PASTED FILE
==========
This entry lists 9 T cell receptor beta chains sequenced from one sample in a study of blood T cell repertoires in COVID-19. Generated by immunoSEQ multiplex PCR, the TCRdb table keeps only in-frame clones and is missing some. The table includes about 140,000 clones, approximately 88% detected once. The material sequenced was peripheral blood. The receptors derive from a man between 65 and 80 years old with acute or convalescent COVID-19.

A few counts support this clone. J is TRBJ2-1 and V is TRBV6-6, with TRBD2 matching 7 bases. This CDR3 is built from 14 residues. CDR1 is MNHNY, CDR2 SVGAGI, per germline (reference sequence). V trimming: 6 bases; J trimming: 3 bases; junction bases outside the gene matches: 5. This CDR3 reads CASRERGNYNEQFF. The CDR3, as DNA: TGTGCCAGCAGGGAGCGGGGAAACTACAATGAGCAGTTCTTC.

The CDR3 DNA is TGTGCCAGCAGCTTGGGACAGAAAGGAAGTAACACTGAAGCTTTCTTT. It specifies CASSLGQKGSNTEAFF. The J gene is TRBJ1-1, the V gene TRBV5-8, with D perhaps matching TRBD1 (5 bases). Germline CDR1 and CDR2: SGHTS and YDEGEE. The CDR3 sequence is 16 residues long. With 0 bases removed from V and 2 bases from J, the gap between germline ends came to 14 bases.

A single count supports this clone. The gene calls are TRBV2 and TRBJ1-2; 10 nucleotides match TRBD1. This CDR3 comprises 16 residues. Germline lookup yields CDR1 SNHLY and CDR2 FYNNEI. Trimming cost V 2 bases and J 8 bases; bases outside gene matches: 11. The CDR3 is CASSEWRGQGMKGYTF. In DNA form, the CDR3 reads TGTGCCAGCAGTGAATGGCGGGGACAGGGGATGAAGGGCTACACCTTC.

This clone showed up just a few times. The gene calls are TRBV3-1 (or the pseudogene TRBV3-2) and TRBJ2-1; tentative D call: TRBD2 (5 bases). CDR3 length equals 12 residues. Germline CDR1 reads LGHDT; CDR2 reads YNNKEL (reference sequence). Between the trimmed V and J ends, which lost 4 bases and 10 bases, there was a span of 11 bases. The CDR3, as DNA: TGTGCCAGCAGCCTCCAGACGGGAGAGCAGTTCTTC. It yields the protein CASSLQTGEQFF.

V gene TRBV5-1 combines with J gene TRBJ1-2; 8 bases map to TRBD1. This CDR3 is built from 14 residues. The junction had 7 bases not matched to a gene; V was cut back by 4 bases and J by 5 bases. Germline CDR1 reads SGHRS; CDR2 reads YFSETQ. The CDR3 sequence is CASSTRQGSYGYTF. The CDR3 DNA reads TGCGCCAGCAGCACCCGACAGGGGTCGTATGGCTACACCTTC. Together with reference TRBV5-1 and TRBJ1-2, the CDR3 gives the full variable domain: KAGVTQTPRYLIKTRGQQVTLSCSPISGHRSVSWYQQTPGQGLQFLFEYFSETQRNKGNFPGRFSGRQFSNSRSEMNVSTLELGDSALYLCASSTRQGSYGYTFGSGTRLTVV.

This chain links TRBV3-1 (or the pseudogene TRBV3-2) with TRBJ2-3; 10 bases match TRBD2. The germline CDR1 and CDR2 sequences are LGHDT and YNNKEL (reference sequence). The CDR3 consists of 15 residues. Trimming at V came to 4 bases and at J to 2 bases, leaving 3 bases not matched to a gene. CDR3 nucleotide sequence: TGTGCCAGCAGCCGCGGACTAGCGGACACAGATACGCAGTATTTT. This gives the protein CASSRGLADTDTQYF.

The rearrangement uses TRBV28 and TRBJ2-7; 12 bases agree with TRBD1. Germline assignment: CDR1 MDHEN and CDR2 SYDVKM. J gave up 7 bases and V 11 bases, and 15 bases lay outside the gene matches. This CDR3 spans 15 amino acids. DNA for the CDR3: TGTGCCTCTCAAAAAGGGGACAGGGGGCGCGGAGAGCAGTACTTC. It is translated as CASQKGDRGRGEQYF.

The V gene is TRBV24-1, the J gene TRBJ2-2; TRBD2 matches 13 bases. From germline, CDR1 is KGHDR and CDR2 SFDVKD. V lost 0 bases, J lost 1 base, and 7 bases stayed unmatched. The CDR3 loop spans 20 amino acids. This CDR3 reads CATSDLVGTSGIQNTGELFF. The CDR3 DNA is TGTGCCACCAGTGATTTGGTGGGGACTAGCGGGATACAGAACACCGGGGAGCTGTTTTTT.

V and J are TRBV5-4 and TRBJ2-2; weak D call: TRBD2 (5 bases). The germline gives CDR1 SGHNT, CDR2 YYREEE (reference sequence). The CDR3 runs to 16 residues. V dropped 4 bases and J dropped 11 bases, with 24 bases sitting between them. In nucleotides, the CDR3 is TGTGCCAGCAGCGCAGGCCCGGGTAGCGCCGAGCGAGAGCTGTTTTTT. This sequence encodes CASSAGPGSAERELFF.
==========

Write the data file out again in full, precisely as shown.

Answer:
This entry lists 9 T cell receptor beta chains sequenced from one sample in a study of blood T cell repertoires in COVID-19. Generated by immunoSEQ multiplex PCR, the TCRdb table keeps only in-frame clones and is missing some. The table includes about 140,000 clones, approximately 88% detected once. The material sequenced was peripheral blood. The receptors derive from a man between 65 and 80 years old with acute or convalescent COVID-19.

A few counts support this clone. J is TRBJ2-1 and V is TRBV6-6, with TRBD2 matching 7 bases. This CDR3 is built from 14 residues. CDR1 is MNHNY, CDR2 SVGAGI, per germline (reference sequence). V trimming: 6 bases; J trimming: 3 bases; junction bases outside the gene matches: 5. This CDR3 reads CASRERGNYNEQFF. The CDR3, as DNA: TGTGCCAGCAGGGAGCGGGGAAACTACAATGAGCAGTTCTTC.

The CDR3 DNA is TGTGCCAGCAGCTTGGGACAGAAAGGAAGTAACACTGAAGCTTTCTTT. It specifies CASSLGQKGSNTEAFF. The J gene is TRBJ1-1, the V gene TRBV5-8, with D perhaps matching TRBD1 (5 bases). Germline CDR1 and CDR2: SGHTS and YDEGEE. The CDR3 sequence is 16 residues long. With 0 bases removed from V and 2 bases from J, the gap between germline ends came to 14 bases.

A single count supports this clone. The gene calls are TRBV2 and TRBJ1-2; 10 nucleotides match TRBD1. This CDR3 comprises 16 residues. Germline lookup yields CDR1 SNHLY and CDR2 FYNNEI. Trimming cost V 2 bases and J 8 bases; bases outside gene matches: 11. The CDR3 is CASSEWRGQGMKGYTF. In DNA form, the CDR3 reads TGTGCCAGCAGTGAATGGCGGGGACAGGGGATGAAGGGCTACACCTTC.

This clone showed up just a few times. The gene calls are TRBV3-1 (or the pseudogene TRBV3-2) and TRBJ2-1; tentative D call: TRBD2 (5 bases). CDR3 length equals 12 residues. Germline CDR1 reads LGHDT; CDR2 reads YNNKEL (reference sequence). Between the trimmed V and J ends, which lost 4 bases and 10 bases, there was a span of 11 bases. The CDR3, as DNA: TGTGCCAGCAGCCTCCAGACGGGAGAGCAGTTCTTC. It yields the protein CASSLQTGEQFF.

V gene TRBV5-1 combines with J gene TRBJ1-2; 8 bases map to TRBD1. This CDR3 is built from 14 residues. The junction had 7 bases not matched to a gene; V was cut back by 4 bases and J by 5 bases. Germline CDR1 reads SGHRS; CDR2 reads YFSETQ. The CDR3 sequence is CASSTRQGSYGYTF. The CDR3 DNA reads TGCGCCAGCAGCACCCGACAGGGGTCGTATGGCTACACCTTC. Together with reference TRBV5-1 and TRBJ1-2, the CDR3 gives the full variable domain: KAGVTQTPRYLIKTRGQQVTLSCSPISGHRSVSWYQQTPGQGLQFLFEYFSETQRNKGNFPGRFSGRQFSNSRSEMNVSTLELGDSALYLCASSTRQGSYGYTFGSGTRLTVV.

This chain links TRBV3-1 (or the pseudogene TRBV3-2) with TRBJ2-3; 10 bases match TRBD2. The germline CDR1 and CDR2 sequences are LGHDT and YNNKEL (reference sequence). The CDR3 consists of 15 residues. Trimming at V came to 4 bases and at J to 2 bases, leaving 3 bases not matched to a gene. CDR3 nucleotide sequence: TGTGCCAGCAGCCGCGGACTAGCGGACACAGATACGCAGTATTTT. This gives the protein CASSRGLADTDTQYF.

The rearrangement uses TRBV28 and TRBJ2-7; 12 bases agree with TRBD1. Germline assignment: CDR1 MDHEN and CDR2 SYDVKM. J gave up 7 bases and V 11 bases, and 15 bases lay outside the gene matches. This CDR3 spans 15 amino acids. DNA for the CDR3: TGTGCCTCTCAAAAAGGGGACAGGGGGCGCGGAGAGCAGTACTTC. It is translated as CASQKGDRGRGEQYF.

The V gene is TRBV24-1, the J gene TRBJ2-2; TRBD2 matches 13 bases. From germline, CDR1 is KGHDR and CDR2 SFDVKD. V lost 0 bases, J lost 1 base, and 7 bases stayed unmatched. The CDR3 loop spans 20 amino acids. This CDR3 reads CATSDLVGTSGIQNTGELFF. The CDR3 DNA is TGTGCCACCAGTGATTTGGTGGGGACTAGCGGGATACAGAACACCGGGGAGCTGTTTTTT.

V and J are TRBV5-4 and TRBJ2-2; weak D call: TRBD2 (5 bases). The germline gives CDR1 SGHNT, CDR2 YYREEE (reference sequence). The CDR3 runs to 16 residues. V dropped 4 bases and J dropped 11 bases, with 24 bases sitting between them. In nucleotides, the CDR3 is TGTGCCAGCAGCGCAGGCCCGGGTAGCGCCGAGCGAGAGCTGTTTTTT. This sequence encodes CASSAGPGSAERELFF.